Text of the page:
Access Control in Azure Data Lake Storage

About a year ago I did an article about Azure Data Lake Storage (ADLS) gen 2 and how to use its REST API.

ADLS gen 2 unlocked a bunch of scenarios. It is present in every region, it enables analytics operations (e.g. renaming folders), it supports HDFS protocol, it scales, etc. .

In my experience, it is becoming the de facto standard for data lake raw storage in Azure.

A key feature it added was Access Control List (ACL) at the folder / file level. That gives us a better granularity for access control which is quite necessary in something as vast as a Data Lake.

I often use it with little security on. Maybe you do too. Hence, I had to learn again some quirks about the security model this week. Some of the quirks are due to misplaced expectation & comparing it to an on-prem / single server technology (which it definitely is not). Some quirks are there because it’s an evolution of Azure Storage which wasn’t built with folders in mind.

I thought I would do an article to list those gotcha. Hopefully, that will speed up anyone doing some security modelling on ADLS for the first time or first time in a while. Here it is.

The online documentation contains most of that information but doesn’t emphasises on our cognitive biases as I do here ;)

Admins can’t read it

This one we usually hit even in a low-security context.

We just provisioned an ADLS account. We are admin of the subscription. And… we can’t write or even read the data lake. What’s going on?

We actually spent quite a bit of time explaining it in this article under the section Why didn’t it work?. We recommend reading that section to get a deeper understanding.

In summary: being owner or contributor sounds like we have all the rights in a subscription. The thing is that is for the control plane. This doesn’t give us permissions on the data plane. That being said, as contributor, we can give ourselves data plane roles. It’s just that we don’t have them by default.

How come we can still read and write when using Azure Storage Explorer tool then? That is because that tool uses our Control Plane access to get the Storage Account Access Keys and then use those to access the data. This makes it more surprising when we try another tool (e.g. impersonation with Azure Data Explorer, Azure Synapse Spark or Azure Databricks) and fail to access the data.

Data Reader is a blunt instrument

One of the pre-defined roles in the Data Plane is Storage Blob Data Reader.

As an Azure Role, it can be applied to any resource or resource group with a principal (user or service principal). So, we can apply it to an entire ADLS account or to a container.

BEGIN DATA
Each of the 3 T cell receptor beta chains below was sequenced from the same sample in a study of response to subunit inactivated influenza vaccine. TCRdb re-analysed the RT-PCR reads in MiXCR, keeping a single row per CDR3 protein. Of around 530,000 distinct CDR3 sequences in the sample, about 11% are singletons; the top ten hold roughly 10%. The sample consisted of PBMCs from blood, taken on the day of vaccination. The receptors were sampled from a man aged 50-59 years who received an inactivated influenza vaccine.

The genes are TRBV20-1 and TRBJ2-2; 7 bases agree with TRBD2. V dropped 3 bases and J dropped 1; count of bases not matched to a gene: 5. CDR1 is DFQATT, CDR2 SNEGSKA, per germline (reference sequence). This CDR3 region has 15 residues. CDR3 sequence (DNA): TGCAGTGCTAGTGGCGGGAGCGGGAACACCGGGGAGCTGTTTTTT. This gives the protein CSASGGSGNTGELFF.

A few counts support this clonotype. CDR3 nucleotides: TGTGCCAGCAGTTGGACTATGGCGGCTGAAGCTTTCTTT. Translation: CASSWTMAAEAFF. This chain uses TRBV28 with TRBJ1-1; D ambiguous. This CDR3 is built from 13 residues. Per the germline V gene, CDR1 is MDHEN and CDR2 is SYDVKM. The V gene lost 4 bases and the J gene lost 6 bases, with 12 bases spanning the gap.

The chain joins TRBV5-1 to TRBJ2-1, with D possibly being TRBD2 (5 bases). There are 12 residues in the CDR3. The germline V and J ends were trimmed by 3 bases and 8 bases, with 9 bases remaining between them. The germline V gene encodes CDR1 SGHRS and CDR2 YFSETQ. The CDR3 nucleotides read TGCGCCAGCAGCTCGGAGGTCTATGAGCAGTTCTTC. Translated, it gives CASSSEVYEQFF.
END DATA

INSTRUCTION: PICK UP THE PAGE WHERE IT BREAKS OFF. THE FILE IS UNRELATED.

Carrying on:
A container is the “smallest grain” at which we can apply it. Folders aren’t Azure Resources.

Those roles make sense for some scenarios. For instance, POCs & dev environments. But also, for scenarios where a container is pretty homogeneous. Logs for instance.

For a big Data Lake with multiple lines of business data though, giving access to an entire container is too broad.

That makes Data Reader (and Owner and Writer and the likes) a bit of a blunt instrument in many cases.

ACL vs Data Reader

Enters Access Control Lists (ACLs). With ACLs we can give access at the blob level if we want to.

As with any file system, it is way more manageable to give permissions at folder level and typically with the folders closer to the root. This makes the security model simpler to manage but also simpler to understand.

Now does ACL supersedes roles such as Data Reader or is it the other way around?

It is the other way around. If a user is Data Reader on a container, he/she doesn’t need ACLs with reading permission: he/she will be able to read the entire container.

Therefore, if we want to rely on ACLs, we shouldn’t give any roles to users on containers / ADLS accounts.

ACL and inheritance

Now here’s a sequence of events that often leave users puzzled:

What happened then?

Quite simply: ACLs aren’t inherited in a container’s hierarchy.

Since we copied the blobs first, those blobs were created with the default permission set. We added the ACL at the root afterwards. So we can access the root. We just can’t access any of the blobs / folders underneath.

Currently (early July 2020), there are no mechanisms to inherit ACLs. They need to be push down manually or (more likely) via scripts.

Another mechanism is to use default, which we’ll cover now.

What is “default”?

Opening “Manage Access” in Azure Storage Explorer, we are greeted with a couple of alien concepts. One of them is default:


This is the next best thing since we do not have inheritance: we can set a default set of permissions to a folder that will be applied to new blobs / folders underneath it.

We could fix the sequence of events from the last section this way:

What is “execute”?

Next is execute.


This is quite well explained in the online documentation.

Basically, it’s a permission that make sense only for folders. It gives a group / user the permission to traverse a folder.

What is “Other”?

Next is other.


We can see the ACLs as a bunch of rules. When a principal is trying to perform a data action (read / write / traverse), the rules are passed one by one. The Other rule basically applies after all those rules.

A typical use is to give read / execute on other but write on specific group / user.

This often is a source of confusion when two Data Lake containers are configured the same way except for different “other” rule. They then behave differently in seemingly unexplainable way.


This was a quick tour of what we often see people stumbling across.

This was by no mean a comprehensive overview of the ADLS security feature. The online documentation is comprehensive and should be used for that.

Hopefully this article can be used to quickly ramp up on ADLS security model and avoid common misconceptions.

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